A guide rail 4, nails 5, a rotary pinwheel 6, a start-up winning port 7, a jackpot port 8, and other winning ports 10 are arranged on the front side of the game board 3, while a winning ball guide 9 is arranged on the back. It is effective to constitute them with a transparent material so as to provide them with transparency.

The transparent board 3 is installed on the game board 1 in an easily removable fashion such as with screws or by insertion so that it can be easily replaced.

Although not shown, the game board 3 is arranged with electrical wiring for turning indicators 12 on or off, a drive unit for opening and closing the jackpot port 8, and its electrical wiring, which are connected to an electronic control board in the electronic control board housing 14 through a connector 16. The wiring is led to the surrounding nontransparent region by a transparent electrode consisting of ITO.

Referring to FIG. 1, a pachinko ball 17 projected by a ball projector (not shown) travels along the guide rail 4, bumps against or is guided by the nails 5 and the pinwheels 6 while dropping, and, if it enters in the winning port 7, becomes a winning ball. The winning ball is guided to the winning ball guide 9, and detected by the start-up winning ball detector 15 (FIG. 2). The detection is converted to an electric signal, which is then input to the electronic control board (not shown) in the electronic control board housing 14 (FIG. 2) as an input signal.

Upon receipt of the signal, a CPU on the electronic control board determines various decisions to control the display screen of the liquid crystal display which constitutes the variable display unit 2, opening or closing operations of the jackpot port 8 on the game board 3, and turning the indicator 12 on or off.

Here, if no ball enters in the start-up winning port 7 for three minutes, the displayed flower 18 starts fading.

In addition, a missed ball is returned through a reject port 11.

Infrared sensors (not shown) are installed around the game board so that the position of the pachinko ball can be detected with a 10×10 matrix within the traveling range of the ball. Here, it is arranged so that, when a pachinko ball enters in the start-up winning port 7, a character (not shown) displayed on the variable display unit chases the ball dropping on the game board surface.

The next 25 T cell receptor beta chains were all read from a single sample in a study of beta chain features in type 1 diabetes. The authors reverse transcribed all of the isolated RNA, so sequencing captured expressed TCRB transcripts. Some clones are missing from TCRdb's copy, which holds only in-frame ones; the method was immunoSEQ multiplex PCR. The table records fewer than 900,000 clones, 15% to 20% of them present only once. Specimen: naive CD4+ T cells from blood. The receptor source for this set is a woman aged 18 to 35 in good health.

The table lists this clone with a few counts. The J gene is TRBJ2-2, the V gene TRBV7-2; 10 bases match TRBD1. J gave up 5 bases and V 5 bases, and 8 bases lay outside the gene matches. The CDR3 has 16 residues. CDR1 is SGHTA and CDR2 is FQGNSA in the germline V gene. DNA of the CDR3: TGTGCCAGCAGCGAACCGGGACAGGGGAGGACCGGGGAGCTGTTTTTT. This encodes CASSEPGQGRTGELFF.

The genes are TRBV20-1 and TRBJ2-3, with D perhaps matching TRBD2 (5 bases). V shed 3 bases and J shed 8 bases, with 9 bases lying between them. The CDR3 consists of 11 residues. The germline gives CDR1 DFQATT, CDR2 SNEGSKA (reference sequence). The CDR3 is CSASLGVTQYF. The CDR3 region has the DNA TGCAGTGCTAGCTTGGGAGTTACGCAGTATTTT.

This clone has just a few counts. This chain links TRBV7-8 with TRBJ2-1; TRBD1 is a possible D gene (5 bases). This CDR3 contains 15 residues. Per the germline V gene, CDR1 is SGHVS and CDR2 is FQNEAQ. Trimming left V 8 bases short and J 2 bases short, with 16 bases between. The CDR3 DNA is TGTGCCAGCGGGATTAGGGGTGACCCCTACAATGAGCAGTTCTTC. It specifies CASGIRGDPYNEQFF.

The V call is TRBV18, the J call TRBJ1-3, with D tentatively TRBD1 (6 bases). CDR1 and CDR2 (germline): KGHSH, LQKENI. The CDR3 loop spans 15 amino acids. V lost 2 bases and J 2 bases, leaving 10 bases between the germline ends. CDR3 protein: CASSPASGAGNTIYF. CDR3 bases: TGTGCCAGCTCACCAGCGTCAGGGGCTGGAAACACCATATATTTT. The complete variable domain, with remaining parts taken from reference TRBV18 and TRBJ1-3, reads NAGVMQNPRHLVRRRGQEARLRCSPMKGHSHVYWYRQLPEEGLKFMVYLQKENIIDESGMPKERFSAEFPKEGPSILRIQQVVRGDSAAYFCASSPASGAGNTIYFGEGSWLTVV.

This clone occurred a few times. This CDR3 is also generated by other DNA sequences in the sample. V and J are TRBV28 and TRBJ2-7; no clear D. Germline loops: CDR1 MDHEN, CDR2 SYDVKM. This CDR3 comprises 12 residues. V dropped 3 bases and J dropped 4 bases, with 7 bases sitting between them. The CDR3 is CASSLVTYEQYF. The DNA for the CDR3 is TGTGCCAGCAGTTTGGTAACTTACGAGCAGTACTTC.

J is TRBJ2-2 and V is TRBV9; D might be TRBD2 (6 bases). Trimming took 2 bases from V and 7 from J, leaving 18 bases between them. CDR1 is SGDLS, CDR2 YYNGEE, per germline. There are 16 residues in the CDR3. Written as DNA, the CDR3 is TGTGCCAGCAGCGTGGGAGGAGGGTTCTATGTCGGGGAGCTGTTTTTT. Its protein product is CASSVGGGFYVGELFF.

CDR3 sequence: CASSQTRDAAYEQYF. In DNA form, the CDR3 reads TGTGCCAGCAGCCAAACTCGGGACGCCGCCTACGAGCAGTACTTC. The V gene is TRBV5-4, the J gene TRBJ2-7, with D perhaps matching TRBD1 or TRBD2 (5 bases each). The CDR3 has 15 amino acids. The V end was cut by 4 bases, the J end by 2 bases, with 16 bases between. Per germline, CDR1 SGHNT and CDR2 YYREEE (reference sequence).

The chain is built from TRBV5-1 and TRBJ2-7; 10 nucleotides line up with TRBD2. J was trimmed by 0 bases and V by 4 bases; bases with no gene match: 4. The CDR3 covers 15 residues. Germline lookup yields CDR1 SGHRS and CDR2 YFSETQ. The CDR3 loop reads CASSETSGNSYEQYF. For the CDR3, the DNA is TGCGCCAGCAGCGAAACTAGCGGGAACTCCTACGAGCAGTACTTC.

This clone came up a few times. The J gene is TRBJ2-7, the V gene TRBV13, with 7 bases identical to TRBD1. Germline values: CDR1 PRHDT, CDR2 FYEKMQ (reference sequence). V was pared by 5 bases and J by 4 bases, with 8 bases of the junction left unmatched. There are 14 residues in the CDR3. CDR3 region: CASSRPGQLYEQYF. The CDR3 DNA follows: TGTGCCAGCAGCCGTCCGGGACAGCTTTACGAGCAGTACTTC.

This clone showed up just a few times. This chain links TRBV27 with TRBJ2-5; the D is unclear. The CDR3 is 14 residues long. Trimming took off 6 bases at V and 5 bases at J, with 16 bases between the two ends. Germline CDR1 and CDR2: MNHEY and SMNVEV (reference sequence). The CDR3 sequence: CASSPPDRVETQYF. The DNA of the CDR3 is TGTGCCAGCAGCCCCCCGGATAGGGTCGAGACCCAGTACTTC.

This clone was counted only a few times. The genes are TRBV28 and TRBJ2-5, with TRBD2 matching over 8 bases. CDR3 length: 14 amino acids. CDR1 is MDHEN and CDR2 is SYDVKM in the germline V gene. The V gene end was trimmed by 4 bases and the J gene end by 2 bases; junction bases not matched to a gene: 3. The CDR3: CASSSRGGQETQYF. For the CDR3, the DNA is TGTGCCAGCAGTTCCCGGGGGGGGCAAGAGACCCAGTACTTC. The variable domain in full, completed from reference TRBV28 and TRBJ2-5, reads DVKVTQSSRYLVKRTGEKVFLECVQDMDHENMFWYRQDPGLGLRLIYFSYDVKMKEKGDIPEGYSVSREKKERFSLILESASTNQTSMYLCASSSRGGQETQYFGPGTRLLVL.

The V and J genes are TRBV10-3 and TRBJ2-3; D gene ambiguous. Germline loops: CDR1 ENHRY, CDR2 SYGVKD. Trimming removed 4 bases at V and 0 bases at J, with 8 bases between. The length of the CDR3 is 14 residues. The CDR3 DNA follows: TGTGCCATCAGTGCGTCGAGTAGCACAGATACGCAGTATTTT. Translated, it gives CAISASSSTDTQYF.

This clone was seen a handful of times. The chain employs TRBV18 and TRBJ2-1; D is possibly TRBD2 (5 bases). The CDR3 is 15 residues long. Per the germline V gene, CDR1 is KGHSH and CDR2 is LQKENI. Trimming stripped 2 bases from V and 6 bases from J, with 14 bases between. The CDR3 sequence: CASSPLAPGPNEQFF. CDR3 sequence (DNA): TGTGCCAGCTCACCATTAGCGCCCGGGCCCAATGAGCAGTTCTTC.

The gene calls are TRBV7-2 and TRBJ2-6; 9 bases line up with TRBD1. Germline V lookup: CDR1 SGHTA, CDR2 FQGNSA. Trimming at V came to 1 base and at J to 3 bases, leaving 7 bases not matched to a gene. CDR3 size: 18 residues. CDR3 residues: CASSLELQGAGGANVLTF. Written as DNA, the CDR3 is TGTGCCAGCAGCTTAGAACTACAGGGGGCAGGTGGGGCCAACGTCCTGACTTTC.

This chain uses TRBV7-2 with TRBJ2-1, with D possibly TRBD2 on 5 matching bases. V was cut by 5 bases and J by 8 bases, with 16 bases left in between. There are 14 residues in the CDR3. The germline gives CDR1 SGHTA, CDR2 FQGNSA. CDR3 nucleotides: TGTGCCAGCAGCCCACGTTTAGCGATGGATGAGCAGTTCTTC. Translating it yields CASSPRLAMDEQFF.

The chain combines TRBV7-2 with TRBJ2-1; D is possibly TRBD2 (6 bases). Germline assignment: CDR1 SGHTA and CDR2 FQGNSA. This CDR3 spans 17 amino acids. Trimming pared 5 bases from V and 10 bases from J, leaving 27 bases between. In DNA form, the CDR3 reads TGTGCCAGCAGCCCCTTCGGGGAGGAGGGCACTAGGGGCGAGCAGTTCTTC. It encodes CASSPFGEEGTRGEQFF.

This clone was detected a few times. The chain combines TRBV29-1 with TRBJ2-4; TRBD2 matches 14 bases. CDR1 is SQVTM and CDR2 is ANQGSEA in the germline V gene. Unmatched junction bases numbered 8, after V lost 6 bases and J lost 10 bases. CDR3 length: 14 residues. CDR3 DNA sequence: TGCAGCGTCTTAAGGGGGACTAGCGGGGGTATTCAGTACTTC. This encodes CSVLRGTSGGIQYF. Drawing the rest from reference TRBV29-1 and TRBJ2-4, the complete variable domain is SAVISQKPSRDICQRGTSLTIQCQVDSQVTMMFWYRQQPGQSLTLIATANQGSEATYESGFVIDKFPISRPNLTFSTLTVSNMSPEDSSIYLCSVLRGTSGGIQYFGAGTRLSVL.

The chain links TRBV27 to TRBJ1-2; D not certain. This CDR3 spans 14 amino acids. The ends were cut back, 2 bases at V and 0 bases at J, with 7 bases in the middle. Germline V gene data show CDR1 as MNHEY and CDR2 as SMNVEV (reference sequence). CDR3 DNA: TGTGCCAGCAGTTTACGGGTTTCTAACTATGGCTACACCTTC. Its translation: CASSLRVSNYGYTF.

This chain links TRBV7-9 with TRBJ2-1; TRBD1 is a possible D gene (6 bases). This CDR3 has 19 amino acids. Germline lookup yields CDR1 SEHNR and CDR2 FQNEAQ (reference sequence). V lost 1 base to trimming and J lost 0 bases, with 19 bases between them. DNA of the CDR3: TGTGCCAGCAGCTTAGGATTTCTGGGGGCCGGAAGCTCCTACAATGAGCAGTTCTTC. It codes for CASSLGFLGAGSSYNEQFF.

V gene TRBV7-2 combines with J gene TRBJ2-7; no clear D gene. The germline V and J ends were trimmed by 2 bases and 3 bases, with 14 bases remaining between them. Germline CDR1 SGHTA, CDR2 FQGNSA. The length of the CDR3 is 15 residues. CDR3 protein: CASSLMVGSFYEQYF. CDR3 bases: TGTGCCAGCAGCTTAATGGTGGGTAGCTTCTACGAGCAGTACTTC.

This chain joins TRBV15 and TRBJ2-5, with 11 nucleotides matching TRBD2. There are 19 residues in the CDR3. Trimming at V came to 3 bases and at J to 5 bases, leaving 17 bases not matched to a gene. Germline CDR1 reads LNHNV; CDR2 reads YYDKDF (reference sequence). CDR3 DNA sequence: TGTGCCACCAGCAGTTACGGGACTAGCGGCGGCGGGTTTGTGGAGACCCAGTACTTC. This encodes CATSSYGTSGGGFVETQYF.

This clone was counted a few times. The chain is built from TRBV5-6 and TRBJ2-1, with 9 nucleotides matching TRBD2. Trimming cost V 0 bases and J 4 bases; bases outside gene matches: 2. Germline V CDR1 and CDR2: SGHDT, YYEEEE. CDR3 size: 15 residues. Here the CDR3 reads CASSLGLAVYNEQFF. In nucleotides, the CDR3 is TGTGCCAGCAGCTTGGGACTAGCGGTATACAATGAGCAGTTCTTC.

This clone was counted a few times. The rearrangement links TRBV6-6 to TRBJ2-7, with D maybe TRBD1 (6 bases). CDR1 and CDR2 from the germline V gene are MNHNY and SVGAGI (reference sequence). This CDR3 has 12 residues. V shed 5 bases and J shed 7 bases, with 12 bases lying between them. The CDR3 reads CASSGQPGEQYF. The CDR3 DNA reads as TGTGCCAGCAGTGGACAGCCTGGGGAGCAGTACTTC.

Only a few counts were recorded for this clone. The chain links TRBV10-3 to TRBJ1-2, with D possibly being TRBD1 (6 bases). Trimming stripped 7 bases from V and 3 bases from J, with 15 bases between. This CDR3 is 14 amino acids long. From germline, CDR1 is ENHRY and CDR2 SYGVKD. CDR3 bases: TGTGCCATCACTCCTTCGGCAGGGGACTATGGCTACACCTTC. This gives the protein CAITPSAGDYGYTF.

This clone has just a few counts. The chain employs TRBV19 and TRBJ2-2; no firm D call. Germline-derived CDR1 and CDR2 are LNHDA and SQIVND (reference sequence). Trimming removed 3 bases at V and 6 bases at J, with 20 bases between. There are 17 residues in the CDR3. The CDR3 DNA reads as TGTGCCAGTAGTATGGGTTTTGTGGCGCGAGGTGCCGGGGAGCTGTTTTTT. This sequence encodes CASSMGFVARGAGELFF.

It can be used to detect whether or not a ball enters in the winning port with the sensor. In such a case, it may have a structure that the ball pass through the winning port as is without providing the winning ball guide 9. With such an arrangement, it becomes possible to avoid a situation such that the display on the variable display unit is hidden by the winning ball guide. It may be also possible to provide a function for detecting the ball on the winning port itself.

According to the present invention, the front surface of the variable display unit of the game machine can be utilized as the ball moving region so that there is no limitation on the size of variable display unit and an electronic display device with a large screen can be used for the front surface of the variable display unit of the game machine. As a result, the amount of displayed information is significantly increased so that it becomes possible to provide more variety with the contents of the display and to increase the degree of freedom. Thus, in turn, it becomes possible to provide new possibilities and fascination with the pachinko machine or pinball machine.

Furthermore, it becomes possible to vary the display on the variable display unit and the details of the game such as the number of prize balls according to the movement or speed of a ball passing over the transparent area by detecting the presence of the balls passing over the transparent area.

In addition, the updating of pachinko machines can be performed simply by changing the display data for the electronic display device with a large screen on the variable display unit, which can be performed by replacing the electronic control board, and/or by replacing the transparent game board. Therefore, the waste produced in the updating of the game machines is only the electronic control board and/or the transparent game board so that waste can be significantly reduced. Furthermore, the ease of replacement also reduces the time and cost required for replacement.

Patent Citations
Cited PatentFiling datePublication dateApplicantTitle
US4323241 *Jun 15, 1980Apr 6, 1982Reinhard DeutschPinball game apparatus
US4375286 *Jul 30, 1981Mar 1, 1983D. Gottlieb & Co.Electronic game apparatus
US4406457 *Jul 31, 1981Sep 27, 1983D. Gottlieb & Co.Method of and apparatus for mounting playfield window
US4508336 *Dec 22, 1983Apr 2, 1985Nintendo Co., Ltd.Absorption type heat pump
US5131655 *Jun 28, 1991Jul 21, 1992Kabushiki Kaisha SankyoFlipped ball game apparatus